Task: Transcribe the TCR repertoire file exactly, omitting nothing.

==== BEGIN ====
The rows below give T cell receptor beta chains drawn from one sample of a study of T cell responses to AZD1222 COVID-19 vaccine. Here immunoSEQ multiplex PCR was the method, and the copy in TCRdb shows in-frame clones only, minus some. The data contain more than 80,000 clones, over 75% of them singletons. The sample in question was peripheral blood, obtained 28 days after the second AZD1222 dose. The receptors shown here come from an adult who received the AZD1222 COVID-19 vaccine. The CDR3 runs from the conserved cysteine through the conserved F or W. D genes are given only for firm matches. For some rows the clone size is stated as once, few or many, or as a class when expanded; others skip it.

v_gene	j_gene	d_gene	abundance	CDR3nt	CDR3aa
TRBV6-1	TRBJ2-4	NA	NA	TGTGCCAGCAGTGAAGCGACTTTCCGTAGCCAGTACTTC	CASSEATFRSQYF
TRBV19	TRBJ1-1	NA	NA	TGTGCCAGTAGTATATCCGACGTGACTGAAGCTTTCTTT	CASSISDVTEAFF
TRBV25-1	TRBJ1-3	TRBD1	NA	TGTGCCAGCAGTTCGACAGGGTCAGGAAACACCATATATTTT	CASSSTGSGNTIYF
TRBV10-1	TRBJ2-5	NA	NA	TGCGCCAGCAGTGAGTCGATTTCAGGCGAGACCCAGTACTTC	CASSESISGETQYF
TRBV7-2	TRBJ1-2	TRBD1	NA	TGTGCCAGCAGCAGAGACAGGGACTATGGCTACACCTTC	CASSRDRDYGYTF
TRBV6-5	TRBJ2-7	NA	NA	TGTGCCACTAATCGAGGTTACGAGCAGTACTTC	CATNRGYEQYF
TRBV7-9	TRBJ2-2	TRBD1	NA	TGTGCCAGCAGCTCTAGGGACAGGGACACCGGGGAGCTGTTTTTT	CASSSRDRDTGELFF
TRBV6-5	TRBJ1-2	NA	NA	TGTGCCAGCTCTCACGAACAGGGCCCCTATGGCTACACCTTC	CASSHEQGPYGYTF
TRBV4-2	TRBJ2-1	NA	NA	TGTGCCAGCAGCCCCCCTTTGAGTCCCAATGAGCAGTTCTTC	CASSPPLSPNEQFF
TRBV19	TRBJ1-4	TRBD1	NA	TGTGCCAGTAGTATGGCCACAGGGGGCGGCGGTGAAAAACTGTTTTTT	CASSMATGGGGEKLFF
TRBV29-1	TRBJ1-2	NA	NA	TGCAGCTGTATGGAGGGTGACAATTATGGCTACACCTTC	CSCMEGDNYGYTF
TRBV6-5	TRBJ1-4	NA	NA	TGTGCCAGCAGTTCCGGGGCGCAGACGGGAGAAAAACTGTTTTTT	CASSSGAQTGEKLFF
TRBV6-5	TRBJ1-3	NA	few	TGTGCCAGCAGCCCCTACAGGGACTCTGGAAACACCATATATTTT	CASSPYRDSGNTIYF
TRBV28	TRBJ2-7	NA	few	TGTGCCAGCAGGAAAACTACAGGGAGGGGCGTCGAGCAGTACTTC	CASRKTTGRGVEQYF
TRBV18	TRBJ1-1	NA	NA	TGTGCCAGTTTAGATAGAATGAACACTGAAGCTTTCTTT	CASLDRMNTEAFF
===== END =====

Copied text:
The rows below give T cell receptor beta chains drawn from one sample of a study of T cell responses to AZD1222 COVID-19 vaccine. Here immunoSEQ multiplex PCR was the method, and the copy in TCRdb shows in-frame clones only, minus some. The data contain more than 80,000 clones, over 75% of them singletons. The sample in question was peripheral blood, obtained 28 days after the second AZD1222 dose. The receptors shown here come from an adult who received the AZD1222 COVID-19 vaccine. The CDR3 runs from the conserved cysteine through the conserved F or W. D genes are given only for firm matches. For some rows the clone size is stated as once, few or many, or as a class when expanded; others skip it.

v_gene	j_gene	d_gene	abundance	CDR3nt	CDR3aa
TRBV6-1	TRBJ2-4	NA	NA	TGTGCCAGCAGTGAAGCGACTTTCCGTAGCCAGTACTTC	CASSEATFRSQYF
TRBV19	TRBJ1-1	NA	NA	TGTGCCAGTAGTATATCCGACGTGACTGAAGCTTTCTTT	CASSISDVTEAFF
TRBV25-1	TRBJ1-3	TRBD1	NA	TGTGCCAGCAGTTCGACAGGGTCAGGAAACACCATATATTTT	CASSSTGSGNTIYF
TRBV10-1	TRBJ2-5	NA	NA	TGCGCCAGCAGTGAGTCGATTTCAGGCGAGACCCAGTACTTC	CASSESISGETQYF
TRBV7-2	TRBJ1-2	TRBD1	NA	TGTGCCAGCAGCAGAGACAGGGACTATGGCTACACCTTC	CASSRDRDYGYTF
TRBV6-5	TRBJ2-7	NA	NA	TGTGCCACTAATCGAGGTTACGAGCAGTACTTC	CATNRGYEQYF
TRBV7-9	TRBJ2-2	TRBD1	NA	TGTGCCAGCAGCTCTAGGGACAGGGACACCGGGGAGCTGTTTTTT	CASSSRDRDTGELFF
TRBV6-5	TRBJ1-2	NA	NA	TGTGCCAGCTCTCACGAACAGGGCCCCTATGGCTACACCTTC	CASSHEQGPYGYTF
TRBV4-2	TRBJ2-1	NA	NA	TGTGCCAGCAGCCCCCCTTTGAGTCCCAATGAGCAGTTCTTC	CASSPPLSPNEQFF
TRBV19	TRBJ1-4	TRBD1	NA	TGTGCCAGTAGTATGGCCACAGGGGGCGGCGGTGAAAAACTGTTTTTT	CASSMATGGGGEKLFF
TRBV29-1	TRBJ1-2	NA	NA	TGCAGCTGTATGGAGGGTGACAATTATGGCTACACCTTC	CSCMEGDNYGYTF
TRBV6-5	TRBJ1-4	NA	NA	TGTGCCAGCAGTTCCGGGGCGCAGACGGGAGAAAAACTGTTTTTT	CASSSGAQTGEKLFF
TRBV6-5	TRBJ1-3	NA	few	TGTGCCAGCAGCCCCTACAGGGACTCTGGAAACACCATATATTTT	CASSPYRDSGNTIYF
TRBV28	TRBJ2-7	NA	few	TGTGCCAGCAGGAAAACTACAGGGAGGGGCGTCGAGCAGTACTTC	CASRKTTGRGVEQYF
TRBV18	TRBJ1-1	NA	NA	TGTGCCAGTTTAGATAGAATGAACACTGAAGCTTTCTTT	CASLDRMNTEAFF